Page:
London boroughs account for the top nine most competitive places in Britain, headed by some distance by the City of London, and followed by Westminster, Camden, and Southwark. A number of England’s largest cities – including Bristol, Leeds, Nottingham, Newcastle, Birmingham, and Liverpool – have seen their position improve since the 2010 index, suggesting a continued urban renaissance in these core cities.

In Scotland, Glasgow has also improved its competitiveness, while in Wales, Cardiff has seen its competitiveness fall. Amongst those cities that have improved their position, the most notable is Manchester, with the North West of England region as a whole showing competitiveness improvements.

In the case of the devolved administrations, local authority areas in both Scotland and Wales generally fail to show any overall progress, and are continuing to lose ground. The least competitive locality in Britain is Blaenau Gwent in the South Wales valleys, which has continued to see a continued erosion of its competitiveness.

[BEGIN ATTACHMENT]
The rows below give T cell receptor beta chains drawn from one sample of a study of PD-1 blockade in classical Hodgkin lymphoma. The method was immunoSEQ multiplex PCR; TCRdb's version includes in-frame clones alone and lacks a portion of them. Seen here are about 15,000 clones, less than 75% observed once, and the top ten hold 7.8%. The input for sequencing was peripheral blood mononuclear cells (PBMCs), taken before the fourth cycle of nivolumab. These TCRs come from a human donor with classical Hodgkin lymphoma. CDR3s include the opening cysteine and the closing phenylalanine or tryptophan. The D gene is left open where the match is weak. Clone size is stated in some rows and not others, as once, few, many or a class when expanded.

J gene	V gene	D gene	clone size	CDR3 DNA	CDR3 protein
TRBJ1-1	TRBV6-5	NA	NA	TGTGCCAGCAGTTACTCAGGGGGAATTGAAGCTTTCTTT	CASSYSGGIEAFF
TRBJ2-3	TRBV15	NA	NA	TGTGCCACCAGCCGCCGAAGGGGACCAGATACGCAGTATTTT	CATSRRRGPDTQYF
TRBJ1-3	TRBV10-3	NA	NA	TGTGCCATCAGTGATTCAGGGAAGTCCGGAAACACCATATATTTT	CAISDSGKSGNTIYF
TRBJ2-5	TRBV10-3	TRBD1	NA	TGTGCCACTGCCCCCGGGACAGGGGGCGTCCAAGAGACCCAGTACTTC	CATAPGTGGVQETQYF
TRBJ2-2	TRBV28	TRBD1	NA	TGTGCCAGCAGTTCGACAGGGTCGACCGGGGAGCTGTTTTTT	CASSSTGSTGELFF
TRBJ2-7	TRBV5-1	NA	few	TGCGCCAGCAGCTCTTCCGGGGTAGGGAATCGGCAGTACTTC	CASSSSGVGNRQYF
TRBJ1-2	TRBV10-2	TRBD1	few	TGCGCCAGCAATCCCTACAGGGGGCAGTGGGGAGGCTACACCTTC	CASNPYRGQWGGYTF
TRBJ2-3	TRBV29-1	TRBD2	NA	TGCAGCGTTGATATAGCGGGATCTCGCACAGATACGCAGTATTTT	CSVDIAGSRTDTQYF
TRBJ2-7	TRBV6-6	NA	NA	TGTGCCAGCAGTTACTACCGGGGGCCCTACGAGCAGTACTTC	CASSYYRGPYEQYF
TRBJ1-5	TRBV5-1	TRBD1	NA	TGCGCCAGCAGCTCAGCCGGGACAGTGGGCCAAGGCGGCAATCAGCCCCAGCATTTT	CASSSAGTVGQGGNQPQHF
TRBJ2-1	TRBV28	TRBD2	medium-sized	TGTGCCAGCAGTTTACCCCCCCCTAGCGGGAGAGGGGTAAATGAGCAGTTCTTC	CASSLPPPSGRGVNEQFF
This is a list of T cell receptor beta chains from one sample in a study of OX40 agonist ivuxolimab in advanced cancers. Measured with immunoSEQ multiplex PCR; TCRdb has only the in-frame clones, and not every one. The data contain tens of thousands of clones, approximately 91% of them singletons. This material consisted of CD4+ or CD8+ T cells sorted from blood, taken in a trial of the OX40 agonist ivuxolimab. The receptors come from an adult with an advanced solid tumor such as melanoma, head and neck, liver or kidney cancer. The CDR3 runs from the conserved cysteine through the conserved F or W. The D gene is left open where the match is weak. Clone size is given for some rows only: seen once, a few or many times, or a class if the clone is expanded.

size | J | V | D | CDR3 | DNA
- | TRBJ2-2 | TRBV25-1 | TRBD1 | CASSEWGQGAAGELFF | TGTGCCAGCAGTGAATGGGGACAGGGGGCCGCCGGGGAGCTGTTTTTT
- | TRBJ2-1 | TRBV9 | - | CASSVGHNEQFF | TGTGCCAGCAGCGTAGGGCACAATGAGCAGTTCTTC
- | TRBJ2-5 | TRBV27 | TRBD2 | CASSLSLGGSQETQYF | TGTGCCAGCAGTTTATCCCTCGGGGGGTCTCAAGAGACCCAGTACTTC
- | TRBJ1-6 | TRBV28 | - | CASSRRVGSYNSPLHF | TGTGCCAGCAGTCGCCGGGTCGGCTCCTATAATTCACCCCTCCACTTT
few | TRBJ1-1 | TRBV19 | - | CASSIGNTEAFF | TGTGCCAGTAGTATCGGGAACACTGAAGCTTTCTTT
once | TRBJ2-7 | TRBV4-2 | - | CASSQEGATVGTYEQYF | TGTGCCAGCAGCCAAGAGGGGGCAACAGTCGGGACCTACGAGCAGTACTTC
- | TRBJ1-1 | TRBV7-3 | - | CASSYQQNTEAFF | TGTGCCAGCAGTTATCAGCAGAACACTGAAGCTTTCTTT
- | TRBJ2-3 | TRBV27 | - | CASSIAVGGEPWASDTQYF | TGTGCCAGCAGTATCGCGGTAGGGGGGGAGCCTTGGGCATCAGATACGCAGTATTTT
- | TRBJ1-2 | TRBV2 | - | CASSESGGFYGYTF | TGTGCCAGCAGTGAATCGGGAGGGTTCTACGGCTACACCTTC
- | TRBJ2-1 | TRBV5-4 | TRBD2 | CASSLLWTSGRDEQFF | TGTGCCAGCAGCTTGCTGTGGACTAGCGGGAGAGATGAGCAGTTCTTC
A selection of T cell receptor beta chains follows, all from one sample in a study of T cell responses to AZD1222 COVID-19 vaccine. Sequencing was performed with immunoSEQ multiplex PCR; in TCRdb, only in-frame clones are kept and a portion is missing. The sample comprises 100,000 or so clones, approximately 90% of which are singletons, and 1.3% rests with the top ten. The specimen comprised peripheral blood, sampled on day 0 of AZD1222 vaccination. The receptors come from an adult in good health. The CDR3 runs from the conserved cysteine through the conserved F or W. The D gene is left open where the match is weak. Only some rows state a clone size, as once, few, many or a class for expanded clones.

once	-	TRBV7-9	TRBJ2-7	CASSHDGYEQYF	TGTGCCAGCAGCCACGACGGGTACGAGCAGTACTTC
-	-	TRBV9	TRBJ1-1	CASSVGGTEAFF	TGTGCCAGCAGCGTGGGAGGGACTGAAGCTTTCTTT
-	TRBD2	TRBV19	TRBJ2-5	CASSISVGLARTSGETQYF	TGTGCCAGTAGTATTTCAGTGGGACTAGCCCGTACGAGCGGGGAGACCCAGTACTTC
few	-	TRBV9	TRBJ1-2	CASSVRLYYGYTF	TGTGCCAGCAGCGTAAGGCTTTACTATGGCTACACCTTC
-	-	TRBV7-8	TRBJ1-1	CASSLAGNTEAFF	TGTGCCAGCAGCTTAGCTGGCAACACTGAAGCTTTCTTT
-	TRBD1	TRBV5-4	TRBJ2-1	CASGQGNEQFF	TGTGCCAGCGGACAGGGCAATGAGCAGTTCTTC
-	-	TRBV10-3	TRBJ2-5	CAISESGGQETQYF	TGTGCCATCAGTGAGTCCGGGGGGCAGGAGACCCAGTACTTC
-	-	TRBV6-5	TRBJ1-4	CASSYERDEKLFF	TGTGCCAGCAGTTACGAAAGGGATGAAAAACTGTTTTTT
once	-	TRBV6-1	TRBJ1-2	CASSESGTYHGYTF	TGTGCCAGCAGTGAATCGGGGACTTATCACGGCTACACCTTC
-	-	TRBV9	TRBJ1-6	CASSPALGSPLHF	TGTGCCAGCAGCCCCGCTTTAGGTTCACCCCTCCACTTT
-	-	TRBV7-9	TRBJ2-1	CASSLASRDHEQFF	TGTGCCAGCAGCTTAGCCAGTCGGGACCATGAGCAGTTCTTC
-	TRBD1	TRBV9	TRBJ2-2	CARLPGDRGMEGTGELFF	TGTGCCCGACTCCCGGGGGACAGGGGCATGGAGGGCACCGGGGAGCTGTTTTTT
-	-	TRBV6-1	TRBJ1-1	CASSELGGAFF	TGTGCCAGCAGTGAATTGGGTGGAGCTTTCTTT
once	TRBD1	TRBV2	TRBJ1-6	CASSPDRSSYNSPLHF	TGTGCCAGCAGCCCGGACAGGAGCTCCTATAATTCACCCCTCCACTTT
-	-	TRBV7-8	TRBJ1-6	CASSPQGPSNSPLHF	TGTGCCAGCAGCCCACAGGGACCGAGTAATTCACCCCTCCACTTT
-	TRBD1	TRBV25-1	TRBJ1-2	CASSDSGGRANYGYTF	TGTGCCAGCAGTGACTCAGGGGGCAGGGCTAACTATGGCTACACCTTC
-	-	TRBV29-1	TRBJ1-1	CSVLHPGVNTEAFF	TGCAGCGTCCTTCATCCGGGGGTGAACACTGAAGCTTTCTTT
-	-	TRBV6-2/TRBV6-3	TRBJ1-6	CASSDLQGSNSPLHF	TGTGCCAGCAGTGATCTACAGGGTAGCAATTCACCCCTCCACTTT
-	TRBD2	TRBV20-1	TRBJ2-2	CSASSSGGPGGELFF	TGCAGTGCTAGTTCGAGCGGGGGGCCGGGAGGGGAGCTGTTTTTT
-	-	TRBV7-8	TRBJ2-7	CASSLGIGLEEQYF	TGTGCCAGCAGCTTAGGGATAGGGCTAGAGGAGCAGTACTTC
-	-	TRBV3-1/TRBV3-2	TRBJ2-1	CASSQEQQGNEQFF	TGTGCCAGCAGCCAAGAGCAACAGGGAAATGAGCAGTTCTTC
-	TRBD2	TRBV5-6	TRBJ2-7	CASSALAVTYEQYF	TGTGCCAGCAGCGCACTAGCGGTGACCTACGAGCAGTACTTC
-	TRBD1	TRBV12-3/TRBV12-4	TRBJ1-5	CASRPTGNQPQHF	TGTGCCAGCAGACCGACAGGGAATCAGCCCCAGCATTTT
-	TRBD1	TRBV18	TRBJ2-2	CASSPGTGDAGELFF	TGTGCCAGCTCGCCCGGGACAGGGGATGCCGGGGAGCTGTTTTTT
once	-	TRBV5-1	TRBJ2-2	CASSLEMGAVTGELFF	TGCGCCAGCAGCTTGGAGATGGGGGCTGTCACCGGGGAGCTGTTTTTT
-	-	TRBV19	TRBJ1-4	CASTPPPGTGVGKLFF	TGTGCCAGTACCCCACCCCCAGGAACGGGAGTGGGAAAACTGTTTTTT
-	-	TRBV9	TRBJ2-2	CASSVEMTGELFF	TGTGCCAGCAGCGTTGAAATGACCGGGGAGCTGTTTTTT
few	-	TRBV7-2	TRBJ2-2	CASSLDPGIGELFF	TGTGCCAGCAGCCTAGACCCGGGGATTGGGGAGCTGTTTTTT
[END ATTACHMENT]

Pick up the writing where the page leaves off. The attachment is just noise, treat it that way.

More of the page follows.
Blackpool is the lowest ranked locality in England, followed by another coastal locality in the form of Gosport in South East England. In Scotland, the lowest ranked locality is North Ayrshire, which has seen a significant fall in its competitiveness during the period.

In England, the Local Enterprise Partnership (LEP) areas in the Greater South East of England are by far the most competitive, led by the Thames Valley Berkshire LEP area, followed by the London LEP area and the Enterprise M3 LEP area (comprising of those localities situated near and along the M3 motorway). At the bottom of the LEP area rankings are the urban economies of the more northern parts of England, with the least competitive being the Black Country LEP area, followed by the Liverpool City Region and the North Eastern LEP area.